The first Consensus Statement on Silver Russell Syndrome has been held in 2015, on behalf of the COST Action BM1208 (European Network for Human Congenital Imprinting Disorders, http://www.imprinting-disorders.eu), ESPE, PES, APPES and SLEP with the participation of five representatives from a parent support group from different countries. It has been published in 2016 (https://www.nature.com/articles/nrendo.2016.138). For dissimination, a patient « friendly » document has been generated and has been or will shortly be translated into seven languages.This consensus summarizes recommendations for clinical diagnosis, investigation and management of patients with SilverRussell syndrome, an imprinting disorder that causes prenatal and postnatal growth retardation. Considerable overlap exists between the care of individuals born small for gestational age and those with SRS. However, many specific management issues exist and evidence from controlled trials remains limited. SRS is primarily a clinical diagnosis; however, molecular testing enables confirmation of the clinical diagnosis and defines the subtype. A normal result from a molecular test does not exclude the diagnosis of SRS. The management of children with SRS requires an experienced, multidisciplinary approach. Specific issues include growth failure, severe feeding difficulties, gastrointestinal problems, hypoglycaemia, body asymmetry, scoliosis, motor and speech delay and psychosocial challenges. An early emphasis on adequate nutritional status is important, with awareness that rapid postnatal weight gain might lead to subsequent increased risk of metabolic disorders. The benefits of treating patients with SRS with growth hormone include improved body composition, motor development and appetite, reduced risk of hypoglycaemia and increased height. Clinicians should be aware of possible premature adrenarche, fairly early and rapid central puberty and insulin resistance. Treatment with gonadotropin-releasing hormone analogues can delay progression of central puberty and preserve adult height potential. Long-term follow up is essential to determine the natural history and optimal management in adulthood.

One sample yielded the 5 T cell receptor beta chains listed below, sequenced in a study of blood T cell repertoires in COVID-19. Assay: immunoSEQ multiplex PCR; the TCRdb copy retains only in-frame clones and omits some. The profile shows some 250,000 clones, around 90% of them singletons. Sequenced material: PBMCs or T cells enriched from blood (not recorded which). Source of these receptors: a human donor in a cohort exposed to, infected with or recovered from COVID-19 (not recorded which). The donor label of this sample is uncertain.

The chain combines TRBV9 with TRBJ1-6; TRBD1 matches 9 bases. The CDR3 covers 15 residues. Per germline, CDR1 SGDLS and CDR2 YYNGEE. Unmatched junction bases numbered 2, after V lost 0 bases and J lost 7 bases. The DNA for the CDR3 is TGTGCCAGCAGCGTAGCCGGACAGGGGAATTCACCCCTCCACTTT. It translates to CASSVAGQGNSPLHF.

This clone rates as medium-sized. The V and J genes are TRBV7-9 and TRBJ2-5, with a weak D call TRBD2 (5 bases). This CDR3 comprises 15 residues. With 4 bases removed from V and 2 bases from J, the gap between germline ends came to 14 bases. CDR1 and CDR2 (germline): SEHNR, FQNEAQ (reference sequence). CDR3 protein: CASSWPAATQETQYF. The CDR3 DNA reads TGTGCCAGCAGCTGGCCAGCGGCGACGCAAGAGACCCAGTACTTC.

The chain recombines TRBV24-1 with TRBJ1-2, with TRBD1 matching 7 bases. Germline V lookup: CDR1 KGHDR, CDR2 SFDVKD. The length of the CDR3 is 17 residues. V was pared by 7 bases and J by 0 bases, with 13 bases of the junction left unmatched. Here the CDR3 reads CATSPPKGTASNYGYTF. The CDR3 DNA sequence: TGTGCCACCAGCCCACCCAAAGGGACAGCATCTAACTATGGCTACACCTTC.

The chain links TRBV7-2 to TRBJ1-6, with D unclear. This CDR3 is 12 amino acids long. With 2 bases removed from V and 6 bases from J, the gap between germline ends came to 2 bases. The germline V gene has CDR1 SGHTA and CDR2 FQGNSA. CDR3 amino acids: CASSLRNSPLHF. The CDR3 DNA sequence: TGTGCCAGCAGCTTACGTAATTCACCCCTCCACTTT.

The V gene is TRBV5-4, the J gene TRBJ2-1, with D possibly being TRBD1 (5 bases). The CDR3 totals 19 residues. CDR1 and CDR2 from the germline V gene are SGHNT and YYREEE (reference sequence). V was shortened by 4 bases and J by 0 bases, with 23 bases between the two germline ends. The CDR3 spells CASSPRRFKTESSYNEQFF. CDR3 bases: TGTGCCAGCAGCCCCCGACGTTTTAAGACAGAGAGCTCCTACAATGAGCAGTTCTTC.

27 - 29 Sep 2018
European Society for Paediatric Endocrinology